A debate simmers between proponents of two kinds of sustainable packaging material.

In one corner: Users of compostable materials, those that can be heated after use and converted to a form of fertilizer to be put back into the earth. On the other side: users of oxo-biodegradable plastics, which proponents say can be recycled and break down when placed in landfills or other waste facilities.

Which material is preferable depends on which side of the sustainable packaging industry you talk to.

“Both are vying for the same market share,” said Steve Greenfield, director of sales and marketing for NNZ Inc., Lawrenceville, Ga. “We sell both products and let our customers decide which is the one is for them.”

Courtesy Earthcycle Packaging

Earthcycle Packaging Ltd., Vancouver, British Columbia, makes its packaging trays from palm fiber, a backyard compostable material. Industrial compostable materials, however, must be taken to a facility to be composted, a process that some argue is too inconvenient for consumers.

Greenfield said there are positives and negatives associated with both products.

“The upside of PLA (plastics, which are compostable) is that they’re corn-based,” Greenfield said. “If composted correctly, it turns back to humus in a short period of time.”

Humus consists of organic acids and carbons which can be put back into the ground safely.

“The downside of PLA is that it’s an industrial compostable material and not backyard,” Greenfield said. “There are not many facilities, and getting it composted isn’t as easy.”

That hits at the heart of the debate, which was stirred recently when a British oxo-biodegradable plastics company, Symphony Environmental, put out a statement that not only touted its own product, but was critical of composting and compostable products.

The basis of the Symphony statement is that there aren’t enough industrial composting facilities, those that heat material to 140 degrees for two weeks, for companies or individuals to conveniently compost and very few homes have capabilities in their back yards to compost. Symphony believes home-composting should not be encouraged, because materials can be contaminated with meat or fish residues and not heated high enough to kill the pathogens.

According to the statement, most compostable materials get thrown into recycle bins where they can’t be recycled and contaminate the recycling stream.

The statement then goes on to espouse oxo-biodegradable plastics, saying they can be recycled and self-destruct in an open environment, leaving no harmful residues.

Proponents of composting argue that last point.

It’s true, oxo-biodegradables contain additives that break down plastic when exposed to sunlight. But, Shannon Boase, founder and chief executive officer for Earthcycle Packaging Ltd., Vancouver, British Columbia, said the material breaks down into microscopic pellets, and the petroleum-based substance still releases methane in decomposition.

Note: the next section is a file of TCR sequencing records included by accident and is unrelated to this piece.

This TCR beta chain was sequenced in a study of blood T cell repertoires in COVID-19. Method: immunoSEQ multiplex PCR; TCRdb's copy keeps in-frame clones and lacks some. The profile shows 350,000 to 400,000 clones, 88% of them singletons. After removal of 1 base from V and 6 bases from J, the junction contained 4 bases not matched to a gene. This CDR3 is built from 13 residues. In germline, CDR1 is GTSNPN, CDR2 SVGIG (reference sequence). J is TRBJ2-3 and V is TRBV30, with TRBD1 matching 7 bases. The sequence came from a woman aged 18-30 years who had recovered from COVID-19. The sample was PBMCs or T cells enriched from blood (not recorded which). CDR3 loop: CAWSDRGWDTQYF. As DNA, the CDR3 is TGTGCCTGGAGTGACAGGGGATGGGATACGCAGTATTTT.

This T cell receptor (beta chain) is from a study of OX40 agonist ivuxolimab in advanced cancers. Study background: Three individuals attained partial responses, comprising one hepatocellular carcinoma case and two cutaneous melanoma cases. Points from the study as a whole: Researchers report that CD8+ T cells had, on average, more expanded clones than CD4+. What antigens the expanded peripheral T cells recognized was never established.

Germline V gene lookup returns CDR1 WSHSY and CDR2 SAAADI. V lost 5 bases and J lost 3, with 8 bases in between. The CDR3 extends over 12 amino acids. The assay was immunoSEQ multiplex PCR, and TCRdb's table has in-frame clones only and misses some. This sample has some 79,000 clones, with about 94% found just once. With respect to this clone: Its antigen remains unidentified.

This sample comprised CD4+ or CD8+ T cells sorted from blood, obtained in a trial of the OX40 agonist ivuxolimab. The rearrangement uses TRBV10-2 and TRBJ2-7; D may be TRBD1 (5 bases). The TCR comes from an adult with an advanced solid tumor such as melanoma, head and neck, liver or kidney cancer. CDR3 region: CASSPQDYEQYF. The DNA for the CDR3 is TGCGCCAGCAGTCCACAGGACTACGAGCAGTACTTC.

“The position that the oil used to make plastic is waste is laughable,” Boase said. “Petroleum is a non-renewable resource, whether it’s waste or not.”

Boase pointed to a recent statement by the New York-based Biodegradable Products Institute that stated that biodegradable plastics would not fulfill consumers’ expectations of complete and natural decomposition within one year under landfill conditions.

Like compostables, Greenfield said oxo-biodegradables had their pluses and minuses.

“The upside of oxo is it’s relatively cost-effective,” he said. “It does break down over time — a much longer period of time — but it does break down.

“The downside is it takes (up to five) years versus 16 weeks to break down, and it breaks down into tiny particles of plastic and is not degradable.”
In the end, Greenfield said, “both have their place in the realm of packaging.”

Still other companies, such as San Juan Bautista, Calif.-based Earthbound Farm, have switched to packaging made from 100% postconsumer plastic, cutting down on the amount of waste and energy usage in manufacturing the material.

Stephen McCarthy, director of biodegradable polymer research center at the University of Massachusetts Lowell, said, in the long run, composting is the answer.

“I think it’s a matter of people paying for their waste,” he said. “If you limit people with taxes … they get a certain size (trash) barrel, and everything else has to be composted or recycled or they have to pay another fee. Then, you’ll start to see more people recycling and composting.

“It’s absolutely the future.”